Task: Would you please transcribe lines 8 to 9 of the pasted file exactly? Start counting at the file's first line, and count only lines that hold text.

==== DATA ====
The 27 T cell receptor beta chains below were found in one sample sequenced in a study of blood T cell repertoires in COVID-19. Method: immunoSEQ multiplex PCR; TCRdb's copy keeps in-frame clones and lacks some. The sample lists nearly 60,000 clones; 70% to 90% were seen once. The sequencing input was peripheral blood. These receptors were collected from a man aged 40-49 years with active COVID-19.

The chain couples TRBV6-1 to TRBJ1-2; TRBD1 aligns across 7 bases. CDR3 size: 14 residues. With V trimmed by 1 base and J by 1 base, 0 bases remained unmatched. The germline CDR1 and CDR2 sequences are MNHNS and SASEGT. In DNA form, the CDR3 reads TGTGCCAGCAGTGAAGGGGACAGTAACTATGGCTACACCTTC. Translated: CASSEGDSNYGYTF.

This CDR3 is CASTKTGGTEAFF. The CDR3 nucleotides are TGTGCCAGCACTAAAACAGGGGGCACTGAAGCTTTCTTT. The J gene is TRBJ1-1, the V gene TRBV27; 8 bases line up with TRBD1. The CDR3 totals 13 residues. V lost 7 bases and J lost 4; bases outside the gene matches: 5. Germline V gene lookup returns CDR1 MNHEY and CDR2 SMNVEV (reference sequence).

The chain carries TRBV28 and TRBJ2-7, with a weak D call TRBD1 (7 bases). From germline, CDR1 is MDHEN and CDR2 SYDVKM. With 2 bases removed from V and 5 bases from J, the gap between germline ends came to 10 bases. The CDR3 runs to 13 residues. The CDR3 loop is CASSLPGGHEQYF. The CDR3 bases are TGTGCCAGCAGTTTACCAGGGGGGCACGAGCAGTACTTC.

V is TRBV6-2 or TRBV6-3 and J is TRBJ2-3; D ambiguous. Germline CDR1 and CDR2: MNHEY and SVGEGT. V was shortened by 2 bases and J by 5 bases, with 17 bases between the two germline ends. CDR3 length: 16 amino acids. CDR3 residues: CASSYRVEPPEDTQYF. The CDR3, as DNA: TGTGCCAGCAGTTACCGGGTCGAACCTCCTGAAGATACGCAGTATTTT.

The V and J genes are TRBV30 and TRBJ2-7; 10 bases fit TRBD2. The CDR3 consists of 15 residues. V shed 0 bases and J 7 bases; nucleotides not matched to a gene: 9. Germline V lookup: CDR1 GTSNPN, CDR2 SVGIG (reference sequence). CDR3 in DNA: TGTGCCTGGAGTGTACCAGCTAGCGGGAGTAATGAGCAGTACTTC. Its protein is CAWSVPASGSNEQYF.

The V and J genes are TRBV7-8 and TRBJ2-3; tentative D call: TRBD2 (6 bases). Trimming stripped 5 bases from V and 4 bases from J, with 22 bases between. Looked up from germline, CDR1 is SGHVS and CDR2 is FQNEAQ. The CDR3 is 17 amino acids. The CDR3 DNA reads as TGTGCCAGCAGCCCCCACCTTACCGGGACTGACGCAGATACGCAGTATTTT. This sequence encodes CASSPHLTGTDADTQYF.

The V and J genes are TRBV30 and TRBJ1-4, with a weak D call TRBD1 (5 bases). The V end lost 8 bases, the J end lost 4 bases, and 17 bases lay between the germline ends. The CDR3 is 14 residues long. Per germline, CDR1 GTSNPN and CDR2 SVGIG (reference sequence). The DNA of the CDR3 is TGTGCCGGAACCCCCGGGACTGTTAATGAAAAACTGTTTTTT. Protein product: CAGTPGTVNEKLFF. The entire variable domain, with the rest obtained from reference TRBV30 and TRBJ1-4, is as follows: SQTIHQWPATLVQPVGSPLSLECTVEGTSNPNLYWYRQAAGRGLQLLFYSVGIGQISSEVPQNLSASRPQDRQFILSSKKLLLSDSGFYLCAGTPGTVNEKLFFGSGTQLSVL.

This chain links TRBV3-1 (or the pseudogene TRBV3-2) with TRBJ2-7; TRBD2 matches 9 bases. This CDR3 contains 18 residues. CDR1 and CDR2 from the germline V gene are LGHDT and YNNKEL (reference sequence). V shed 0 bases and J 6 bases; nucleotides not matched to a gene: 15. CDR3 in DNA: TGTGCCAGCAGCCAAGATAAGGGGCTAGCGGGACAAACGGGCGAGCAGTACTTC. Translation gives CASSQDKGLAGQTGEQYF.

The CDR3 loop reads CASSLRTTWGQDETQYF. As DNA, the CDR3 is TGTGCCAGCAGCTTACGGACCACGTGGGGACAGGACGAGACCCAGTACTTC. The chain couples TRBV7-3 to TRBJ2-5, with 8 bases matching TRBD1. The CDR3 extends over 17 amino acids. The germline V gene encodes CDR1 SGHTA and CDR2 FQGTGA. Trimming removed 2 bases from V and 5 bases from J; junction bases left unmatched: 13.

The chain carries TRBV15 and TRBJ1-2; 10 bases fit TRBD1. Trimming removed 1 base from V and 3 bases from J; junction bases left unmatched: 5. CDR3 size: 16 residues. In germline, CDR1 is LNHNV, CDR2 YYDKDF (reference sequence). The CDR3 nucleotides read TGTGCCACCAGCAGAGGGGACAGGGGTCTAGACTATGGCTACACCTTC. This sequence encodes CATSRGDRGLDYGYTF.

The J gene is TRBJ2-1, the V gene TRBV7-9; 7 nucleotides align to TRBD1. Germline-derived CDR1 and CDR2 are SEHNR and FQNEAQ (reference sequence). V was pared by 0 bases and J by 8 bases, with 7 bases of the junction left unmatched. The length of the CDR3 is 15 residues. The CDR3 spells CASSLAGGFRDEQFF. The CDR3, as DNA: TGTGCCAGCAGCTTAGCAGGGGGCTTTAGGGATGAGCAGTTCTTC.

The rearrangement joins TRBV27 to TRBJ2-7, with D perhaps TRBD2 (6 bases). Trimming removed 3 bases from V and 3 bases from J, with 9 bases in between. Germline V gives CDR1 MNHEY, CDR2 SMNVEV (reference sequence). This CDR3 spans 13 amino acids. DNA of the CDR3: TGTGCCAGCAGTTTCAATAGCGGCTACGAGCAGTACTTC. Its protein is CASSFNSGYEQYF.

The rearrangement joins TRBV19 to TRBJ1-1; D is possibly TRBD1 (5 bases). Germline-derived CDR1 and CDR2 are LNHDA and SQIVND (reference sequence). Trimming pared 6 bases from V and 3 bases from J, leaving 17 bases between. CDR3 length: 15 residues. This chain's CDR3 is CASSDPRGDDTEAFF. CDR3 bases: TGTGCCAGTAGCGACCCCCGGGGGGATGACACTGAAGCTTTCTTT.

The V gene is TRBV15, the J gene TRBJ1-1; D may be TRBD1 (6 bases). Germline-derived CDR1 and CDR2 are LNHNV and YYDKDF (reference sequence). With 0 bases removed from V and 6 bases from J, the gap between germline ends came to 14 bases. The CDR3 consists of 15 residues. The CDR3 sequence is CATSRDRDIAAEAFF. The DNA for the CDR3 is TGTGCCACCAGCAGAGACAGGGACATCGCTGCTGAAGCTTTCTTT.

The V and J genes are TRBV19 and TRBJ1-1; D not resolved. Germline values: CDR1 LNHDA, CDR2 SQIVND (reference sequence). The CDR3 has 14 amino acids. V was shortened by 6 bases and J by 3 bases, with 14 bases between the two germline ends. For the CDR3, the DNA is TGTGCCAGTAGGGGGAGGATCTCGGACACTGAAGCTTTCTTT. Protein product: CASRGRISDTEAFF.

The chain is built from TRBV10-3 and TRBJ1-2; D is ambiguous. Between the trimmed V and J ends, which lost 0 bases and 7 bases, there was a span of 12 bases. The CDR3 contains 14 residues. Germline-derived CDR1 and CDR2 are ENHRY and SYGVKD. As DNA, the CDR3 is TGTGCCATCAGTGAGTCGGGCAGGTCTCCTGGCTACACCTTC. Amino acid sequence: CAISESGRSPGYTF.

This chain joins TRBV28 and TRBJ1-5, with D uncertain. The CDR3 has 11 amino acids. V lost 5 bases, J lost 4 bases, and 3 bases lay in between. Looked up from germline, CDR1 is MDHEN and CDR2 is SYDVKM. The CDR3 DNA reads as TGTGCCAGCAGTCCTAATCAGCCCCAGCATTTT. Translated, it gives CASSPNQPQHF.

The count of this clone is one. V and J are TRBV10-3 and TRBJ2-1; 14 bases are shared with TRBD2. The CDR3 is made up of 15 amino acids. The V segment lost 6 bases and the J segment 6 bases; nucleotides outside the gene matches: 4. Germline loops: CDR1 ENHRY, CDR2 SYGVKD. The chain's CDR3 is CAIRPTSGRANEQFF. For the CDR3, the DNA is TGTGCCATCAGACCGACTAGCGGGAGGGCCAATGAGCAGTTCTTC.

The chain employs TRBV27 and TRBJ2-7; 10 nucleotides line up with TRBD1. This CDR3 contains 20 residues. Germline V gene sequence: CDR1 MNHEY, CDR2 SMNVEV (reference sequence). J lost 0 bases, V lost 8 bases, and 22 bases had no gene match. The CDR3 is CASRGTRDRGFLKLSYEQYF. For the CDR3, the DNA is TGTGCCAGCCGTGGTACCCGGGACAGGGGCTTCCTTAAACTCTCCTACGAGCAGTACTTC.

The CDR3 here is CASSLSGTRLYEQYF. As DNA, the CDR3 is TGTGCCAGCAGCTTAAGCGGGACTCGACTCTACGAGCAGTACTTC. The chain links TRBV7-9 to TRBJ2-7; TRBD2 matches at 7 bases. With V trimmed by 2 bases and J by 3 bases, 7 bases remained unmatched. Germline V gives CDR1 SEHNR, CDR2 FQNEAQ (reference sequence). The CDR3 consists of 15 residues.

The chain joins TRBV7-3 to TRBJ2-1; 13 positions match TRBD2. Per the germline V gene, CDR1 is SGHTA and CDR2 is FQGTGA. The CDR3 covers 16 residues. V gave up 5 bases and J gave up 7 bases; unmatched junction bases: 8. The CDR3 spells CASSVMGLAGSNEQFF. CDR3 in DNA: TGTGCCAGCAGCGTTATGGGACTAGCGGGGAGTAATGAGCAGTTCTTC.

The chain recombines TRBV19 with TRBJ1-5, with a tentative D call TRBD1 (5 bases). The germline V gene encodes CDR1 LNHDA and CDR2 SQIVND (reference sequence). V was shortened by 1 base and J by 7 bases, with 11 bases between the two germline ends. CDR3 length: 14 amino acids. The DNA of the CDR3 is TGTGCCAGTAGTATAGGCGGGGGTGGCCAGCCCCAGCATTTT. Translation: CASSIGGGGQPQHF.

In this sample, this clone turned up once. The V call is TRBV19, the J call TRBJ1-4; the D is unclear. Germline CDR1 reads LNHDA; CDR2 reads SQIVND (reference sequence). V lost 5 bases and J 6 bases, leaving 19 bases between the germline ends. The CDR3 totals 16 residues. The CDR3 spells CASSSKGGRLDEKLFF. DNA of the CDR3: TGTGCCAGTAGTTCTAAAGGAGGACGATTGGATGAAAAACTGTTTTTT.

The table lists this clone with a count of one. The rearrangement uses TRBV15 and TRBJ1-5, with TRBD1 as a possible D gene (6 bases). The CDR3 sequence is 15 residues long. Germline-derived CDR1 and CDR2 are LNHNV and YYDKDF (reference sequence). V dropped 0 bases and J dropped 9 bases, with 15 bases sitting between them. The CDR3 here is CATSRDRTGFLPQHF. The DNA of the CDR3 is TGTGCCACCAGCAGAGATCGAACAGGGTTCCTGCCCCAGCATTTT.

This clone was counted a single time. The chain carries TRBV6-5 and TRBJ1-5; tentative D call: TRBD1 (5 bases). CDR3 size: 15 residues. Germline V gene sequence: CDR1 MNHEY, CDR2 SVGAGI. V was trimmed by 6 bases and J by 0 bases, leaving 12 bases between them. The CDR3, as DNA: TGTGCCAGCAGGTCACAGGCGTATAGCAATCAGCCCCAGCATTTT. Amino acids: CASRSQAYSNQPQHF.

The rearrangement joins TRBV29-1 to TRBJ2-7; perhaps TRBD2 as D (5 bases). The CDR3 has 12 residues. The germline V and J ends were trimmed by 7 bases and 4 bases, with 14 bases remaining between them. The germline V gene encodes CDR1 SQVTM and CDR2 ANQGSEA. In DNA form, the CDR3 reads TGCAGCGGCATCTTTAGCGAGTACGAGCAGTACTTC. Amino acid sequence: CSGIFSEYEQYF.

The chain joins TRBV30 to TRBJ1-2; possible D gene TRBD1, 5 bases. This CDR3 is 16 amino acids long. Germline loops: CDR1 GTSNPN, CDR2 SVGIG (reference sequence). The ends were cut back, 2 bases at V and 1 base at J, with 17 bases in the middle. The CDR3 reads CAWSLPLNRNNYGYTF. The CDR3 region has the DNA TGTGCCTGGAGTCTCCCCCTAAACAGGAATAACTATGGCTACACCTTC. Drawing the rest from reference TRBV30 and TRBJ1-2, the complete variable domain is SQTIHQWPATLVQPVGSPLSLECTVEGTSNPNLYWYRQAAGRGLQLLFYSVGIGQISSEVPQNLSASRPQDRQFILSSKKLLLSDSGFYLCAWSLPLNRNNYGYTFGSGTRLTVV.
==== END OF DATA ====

The V and J genes are TRBV30 and TRBJ1-4, with a weak D call TRBD1 (5 bases). The V end lost 8 bases, the J end lost 4 bases, and 17 bases lay between the germline ends. The CDR3 is 14 residues long. Per germline, CDR1 GTSNPN and CDR2 SVGIG (reference sequence). The DNA of the CDR3 is TGTGCCGGAACCCCCGGGACTGTTAATGAAAAACTGTTTTTT. Protein product: CAGTPGTVNEKLFF. The entire variable domain, with the rest obtained from reference TRBV30 and TRBJ1-4, is as follows: SQTIHQWPATLVQPVGSPLSLECTVEGTSNPNLYWYRQAAGRGLQLLFYSVGIGQISSEVPQNLSASRPQDRQFILSSKKLLLSDSGFYLCAGTPGTVNEKLFFGSGTQLSVL.

This chain links TRBV3-1 (or the pseudogene TRBV3-2) with TRBJ2-7; TRBD2 matches 9 bases. This CDR3 contains 18 residues. CDR1 and CDR2 from the germline V gene are LGHDT and YNNKEL (reference sequence). V shed 0 bases and J 6 bases; nucleotides not matched to a gene: 15. CDR3 in DNA: TGTGCCAGCAGCCAAGATAAGGGGCTAGCGGGACAAACGGGCGAGCAGTACTTC. Translation gives CASSQDKGLAGQTGEQYF.